How Much is Too Much to Pay for Newly Approved Drugs?
June 6, 2017
By Josh Baxt, BioSpace.com Breaking News Staff
For patients with deadly and debilitating conditions, FDA drug approvals can be cause for celebration. Many of these patients and their families have been waiting years for better therapies – or any therapy at all. They consume every public announcement about drug approvals for their particular disease like it’s water in the desert.
But there’s also a sense of trepidation once the drug launches. How much will this new drug cost? What will insurance cover? What will be our share?
Pharmaceutical companies and biotechs have their own concerns, too. A drug can cost north of $2 billion to develop. If those companies don’t recoup the costs in the relatively brief intellectual property window, how will they fund future therapies and reward their investors?
Still, valid as these concerns are, the pharmaceutical industry seems to be playing a giant game of chicken with patients and payers. Roche recently received approval for its multiple sclerosis (MS) drug Ocrevus, which is listed at around $65,000 a year per patient. Granted, drugs are like cars now, nobody pays list price.
One of the interesting side effects of the drug pricing discussion is how easily these costs are normalized. The $65,000 price tag has been described as “disruptive” because it comes in well below the $86,000 list for Rebif, Merck ’s MS drug.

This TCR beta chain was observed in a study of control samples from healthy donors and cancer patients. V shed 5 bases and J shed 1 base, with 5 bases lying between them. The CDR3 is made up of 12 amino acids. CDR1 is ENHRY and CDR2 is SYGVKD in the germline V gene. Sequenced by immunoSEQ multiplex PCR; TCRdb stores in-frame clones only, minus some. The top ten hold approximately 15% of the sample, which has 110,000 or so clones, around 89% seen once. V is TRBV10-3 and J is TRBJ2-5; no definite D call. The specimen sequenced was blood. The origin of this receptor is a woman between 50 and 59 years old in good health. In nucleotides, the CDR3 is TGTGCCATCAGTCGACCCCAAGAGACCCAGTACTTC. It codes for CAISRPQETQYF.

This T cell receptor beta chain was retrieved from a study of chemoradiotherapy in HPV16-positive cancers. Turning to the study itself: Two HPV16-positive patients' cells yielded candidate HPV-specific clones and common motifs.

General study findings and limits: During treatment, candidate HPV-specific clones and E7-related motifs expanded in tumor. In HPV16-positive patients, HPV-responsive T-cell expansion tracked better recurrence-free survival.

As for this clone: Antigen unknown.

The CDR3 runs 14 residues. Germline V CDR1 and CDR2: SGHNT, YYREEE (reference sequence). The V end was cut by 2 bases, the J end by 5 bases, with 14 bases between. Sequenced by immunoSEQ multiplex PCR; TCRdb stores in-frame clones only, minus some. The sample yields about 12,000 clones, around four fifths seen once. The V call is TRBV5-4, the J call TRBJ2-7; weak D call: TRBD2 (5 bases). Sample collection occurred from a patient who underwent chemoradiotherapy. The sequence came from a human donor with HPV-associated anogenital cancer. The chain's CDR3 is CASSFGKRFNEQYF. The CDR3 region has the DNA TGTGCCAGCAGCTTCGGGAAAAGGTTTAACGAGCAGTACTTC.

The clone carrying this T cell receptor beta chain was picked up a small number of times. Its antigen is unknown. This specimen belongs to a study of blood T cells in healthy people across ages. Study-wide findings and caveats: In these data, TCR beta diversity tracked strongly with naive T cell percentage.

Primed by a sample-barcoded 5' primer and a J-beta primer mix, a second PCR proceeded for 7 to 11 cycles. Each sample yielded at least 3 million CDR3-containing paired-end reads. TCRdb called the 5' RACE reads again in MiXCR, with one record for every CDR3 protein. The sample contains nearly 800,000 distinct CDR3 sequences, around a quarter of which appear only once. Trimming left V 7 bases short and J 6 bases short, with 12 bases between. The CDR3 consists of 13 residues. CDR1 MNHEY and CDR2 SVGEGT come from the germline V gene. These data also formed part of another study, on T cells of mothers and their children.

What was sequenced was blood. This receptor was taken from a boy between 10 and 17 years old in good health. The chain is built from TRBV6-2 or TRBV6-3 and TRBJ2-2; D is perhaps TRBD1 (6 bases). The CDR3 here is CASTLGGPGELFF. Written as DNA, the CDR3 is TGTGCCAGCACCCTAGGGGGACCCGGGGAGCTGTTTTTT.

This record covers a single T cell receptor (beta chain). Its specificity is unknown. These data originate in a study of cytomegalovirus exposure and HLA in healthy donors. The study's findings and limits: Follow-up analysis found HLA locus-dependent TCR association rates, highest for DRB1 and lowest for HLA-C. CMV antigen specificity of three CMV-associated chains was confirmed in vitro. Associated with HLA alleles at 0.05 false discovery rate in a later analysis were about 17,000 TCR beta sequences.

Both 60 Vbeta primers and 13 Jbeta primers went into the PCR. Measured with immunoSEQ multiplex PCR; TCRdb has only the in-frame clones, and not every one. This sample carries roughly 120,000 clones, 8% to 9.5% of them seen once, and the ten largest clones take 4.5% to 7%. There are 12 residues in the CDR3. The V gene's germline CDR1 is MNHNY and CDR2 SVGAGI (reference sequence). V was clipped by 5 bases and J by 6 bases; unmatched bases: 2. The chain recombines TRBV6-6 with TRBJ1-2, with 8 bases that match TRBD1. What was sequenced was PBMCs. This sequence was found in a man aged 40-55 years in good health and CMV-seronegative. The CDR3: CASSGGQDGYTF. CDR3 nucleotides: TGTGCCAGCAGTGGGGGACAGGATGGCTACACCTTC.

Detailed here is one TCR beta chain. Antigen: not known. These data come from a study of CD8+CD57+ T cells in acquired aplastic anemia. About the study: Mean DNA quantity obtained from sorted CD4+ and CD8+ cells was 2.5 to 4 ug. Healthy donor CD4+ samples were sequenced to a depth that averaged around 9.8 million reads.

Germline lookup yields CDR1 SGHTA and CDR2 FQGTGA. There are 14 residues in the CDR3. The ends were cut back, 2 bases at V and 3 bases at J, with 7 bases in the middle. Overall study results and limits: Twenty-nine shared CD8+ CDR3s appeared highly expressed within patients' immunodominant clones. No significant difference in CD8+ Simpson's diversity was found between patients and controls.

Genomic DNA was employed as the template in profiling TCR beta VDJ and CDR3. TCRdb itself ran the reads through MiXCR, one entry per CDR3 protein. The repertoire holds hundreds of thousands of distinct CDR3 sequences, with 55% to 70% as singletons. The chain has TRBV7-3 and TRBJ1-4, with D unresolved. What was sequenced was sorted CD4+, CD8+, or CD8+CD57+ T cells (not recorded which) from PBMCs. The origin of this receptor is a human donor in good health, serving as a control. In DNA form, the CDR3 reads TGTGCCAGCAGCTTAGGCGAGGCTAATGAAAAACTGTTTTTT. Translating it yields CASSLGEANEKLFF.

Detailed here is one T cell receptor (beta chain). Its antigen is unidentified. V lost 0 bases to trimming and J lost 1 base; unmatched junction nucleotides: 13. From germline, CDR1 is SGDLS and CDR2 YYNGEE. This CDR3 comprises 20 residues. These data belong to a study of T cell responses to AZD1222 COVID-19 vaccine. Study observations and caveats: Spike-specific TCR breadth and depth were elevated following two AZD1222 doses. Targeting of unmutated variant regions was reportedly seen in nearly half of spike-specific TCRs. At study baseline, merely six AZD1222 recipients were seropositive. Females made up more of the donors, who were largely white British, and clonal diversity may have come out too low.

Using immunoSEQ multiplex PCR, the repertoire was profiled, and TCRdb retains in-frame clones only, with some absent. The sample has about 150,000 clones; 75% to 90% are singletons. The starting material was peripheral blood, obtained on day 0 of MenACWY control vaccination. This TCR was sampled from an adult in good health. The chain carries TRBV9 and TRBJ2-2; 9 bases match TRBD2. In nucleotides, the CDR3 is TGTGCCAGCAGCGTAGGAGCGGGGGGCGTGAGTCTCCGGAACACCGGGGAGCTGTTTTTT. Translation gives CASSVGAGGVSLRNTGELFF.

As expensive as these therapies may be, they look downright thrifty compared to BioMarin ’s recently approved Batten disease medicine Brineura, which compensates for TPP1 enzyme deficiency in a subset of patients. Brineura costs $702,000 a year. However, discounts for patients on federal assistance bring the price down to $486,000. Keep in mind, Brineura has orphan status, so it has increased patent exclusivity, R & D write-offs, etc.
I know a family whose child has Batten’s. They’ve watched their child slowly waste away, losing motor function and speech. I am personally grateful to BioMarin for developing this drug, but I have to wonder: why is it so expensive?
That question goes beyond Brineura, Ocrevus and Rebif. It’s true, drugs are expensive to develop and prices tend to come down as more competitors enter the market and patent protections lapse.
Still, the reasons behind specific pricing decisions remain obscure. Companies don’t like to reveal this information, and nobody is forcing them to, yet. But people want to know what’s inside the box. Are prices based on these companies’ costs of doing business, or are they just charging what the market will bear?
Every time a new expensive drug comes out, these discussions get rehashed, so the debate isn’t likely to go away. At some point, Congress may be forced to act, which would likely be a bad outcome for everyone involved. Legislators tend to respond to public outcry with axes rather than scalpels. It would be preferable if the industry showed more pricing transparency, provided that casts them in a favorable light. And if they cannot make those decisions in public view, perhaps they should reconsider how those decisions are made.
Josh Baxt has been a science and healthcare writer for more than 18 years, working at Scripps Health and the Sanford-Burnham Medical Research Institute before going freelance in 2011. He writes about molecular biology, genomics, pharmaceuticals, emerging medical technologies, regulation and public policy. He is based in San Diego.